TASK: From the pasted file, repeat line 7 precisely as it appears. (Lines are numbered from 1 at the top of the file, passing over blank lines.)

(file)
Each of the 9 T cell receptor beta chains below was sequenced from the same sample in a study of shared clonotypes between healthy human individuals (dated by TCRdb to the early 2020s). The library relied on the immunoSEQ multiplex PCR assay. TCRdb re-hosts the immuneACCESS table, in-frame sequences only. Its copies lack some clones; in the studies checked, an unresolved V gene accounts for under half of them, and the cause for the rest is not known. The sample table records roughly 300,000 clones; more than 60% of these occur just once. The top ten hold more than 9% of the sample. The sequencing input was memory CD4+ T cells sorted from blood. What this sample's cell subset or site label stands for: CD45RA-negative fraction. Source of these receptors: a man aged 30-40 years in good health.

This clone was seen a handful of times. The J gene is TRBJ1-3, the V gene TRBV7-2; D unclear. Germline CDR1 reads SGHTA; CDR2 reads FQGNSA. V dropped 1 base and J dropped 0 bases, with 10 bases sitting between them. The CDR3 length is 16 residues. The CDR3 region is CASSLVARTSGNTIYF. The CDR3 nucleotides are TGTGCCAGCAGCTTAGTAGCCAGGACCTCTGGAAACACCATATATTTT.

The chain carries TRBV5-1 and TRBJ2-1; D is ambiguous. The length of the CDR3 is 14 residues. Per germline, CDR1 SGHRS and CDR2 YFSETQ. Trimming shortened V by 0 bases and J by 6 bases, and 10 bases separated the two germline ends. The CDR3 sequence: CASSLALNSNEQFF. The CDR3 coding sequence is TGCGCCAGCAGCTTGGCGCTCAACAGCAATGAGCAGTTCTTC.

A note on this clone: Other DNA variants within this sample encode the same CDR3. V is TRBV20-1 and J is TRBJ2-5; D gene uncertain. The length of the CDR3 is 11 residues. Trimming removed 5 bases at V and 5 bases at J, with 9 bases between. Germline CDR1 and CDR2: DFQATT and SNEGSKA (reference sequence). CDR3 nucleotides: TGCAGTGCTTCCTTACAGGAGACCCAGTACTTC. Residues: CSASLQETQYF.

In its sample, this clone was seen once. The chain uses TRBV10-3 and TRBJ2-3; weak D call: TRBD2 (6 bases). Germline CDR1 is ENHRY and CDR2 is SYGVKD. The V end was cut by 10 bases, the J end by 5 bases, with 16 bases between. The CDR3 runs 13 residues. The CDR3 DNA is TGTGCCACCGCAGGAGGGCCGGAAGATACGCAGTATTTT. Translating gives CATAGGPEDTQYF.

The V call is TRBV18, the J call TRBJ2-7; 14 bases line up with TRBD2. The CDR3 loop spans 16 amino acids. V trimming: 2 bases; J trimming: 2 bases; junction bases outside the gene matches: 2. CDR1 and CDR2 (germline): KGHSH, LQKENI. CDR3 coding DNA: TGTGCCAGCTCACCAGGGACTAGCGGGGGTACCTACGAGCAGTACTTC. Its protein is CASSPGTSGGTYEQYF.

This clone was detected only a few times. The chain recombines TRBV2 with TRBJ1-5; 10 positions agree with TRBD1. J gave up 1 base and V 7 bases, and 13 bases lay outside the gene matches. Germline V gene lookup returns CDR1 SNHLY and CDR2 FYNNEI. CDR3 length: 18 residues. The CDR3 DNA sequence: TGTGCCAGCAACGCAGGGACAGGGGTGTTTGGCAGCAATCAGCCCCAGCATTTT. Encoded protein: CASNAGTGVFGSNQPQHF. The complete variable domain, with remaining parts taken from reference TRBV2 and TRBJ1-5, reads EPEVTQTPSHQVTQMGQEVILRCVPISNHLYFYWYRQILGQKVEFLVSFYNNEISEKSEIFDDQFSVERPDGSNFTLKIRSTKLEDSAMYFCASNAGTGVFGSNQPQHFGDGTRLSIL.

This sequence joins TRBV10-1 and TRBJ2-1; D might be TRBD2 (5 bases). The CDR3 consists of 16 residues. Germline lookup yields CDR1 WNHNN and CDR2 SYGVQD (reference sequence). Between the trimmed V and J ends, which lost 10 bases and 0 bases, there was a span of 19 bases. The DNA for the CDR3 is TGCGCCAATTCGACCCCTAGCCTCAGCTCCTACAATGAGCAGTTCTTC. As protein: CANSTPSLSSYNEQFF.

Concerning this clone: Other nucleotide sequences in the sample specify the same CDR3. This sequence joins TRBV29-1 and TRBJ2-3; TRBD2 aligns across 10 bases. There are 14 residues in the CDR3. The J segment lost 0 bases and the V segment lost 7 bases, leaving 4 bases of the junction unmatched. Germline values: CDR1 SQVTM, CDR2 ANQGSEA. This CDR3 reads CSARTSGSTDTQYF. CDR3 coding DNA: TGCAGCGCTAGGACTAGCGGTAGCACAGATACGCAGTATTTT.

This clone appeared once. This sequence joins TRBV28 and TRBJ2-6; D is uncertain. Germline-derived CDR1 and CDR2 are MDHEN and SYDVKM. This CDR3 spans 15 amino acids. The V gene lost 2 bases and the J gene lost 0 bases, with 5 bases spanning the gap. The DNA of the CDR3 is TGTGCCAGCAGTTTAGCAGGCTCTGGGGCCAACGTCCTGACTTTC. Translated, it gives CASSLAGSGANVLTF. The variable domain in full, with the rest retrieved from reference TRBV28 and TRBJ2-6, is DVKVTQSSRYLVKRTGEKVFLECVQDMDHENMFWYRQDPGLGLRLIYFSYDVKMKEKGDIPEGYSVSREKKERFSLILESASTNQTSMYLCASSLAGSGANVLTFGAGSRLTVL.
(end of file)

This clone was detected only a few times. The chain recombines TRBV2 with TRBJ1-5; 10 positions agree with TRBD1. J gave up 1 base and V 7 bases, and 13 bases lay outside the gene matches. Germline V gene lookup returns CDR1 SNHLY and CDR2 FYNNEI. CDR3 length: 18 residues. The CDR3 DNA sequence: TGTGCCAGCAACGCAGGGACAGGGGTGTTTGGCAGCAATCAGCCCCAGCATTTT. Encoded protein: CASNAGTGVFGSNQPQHF. The complete variable domain, with remaining parts taken from reference TRBV2 and TRBJ1-5, reads EPEVTQTPSHQVTQMGQEVILRCVPISNHLYFYWYRQILGQKVEFLVSFYNNEISEKSEIFDDQFSVERPDGSNFTLKIRSTKLEDSAMYFCASNAGTGVFGSNQPQHFGDGTRLSIL.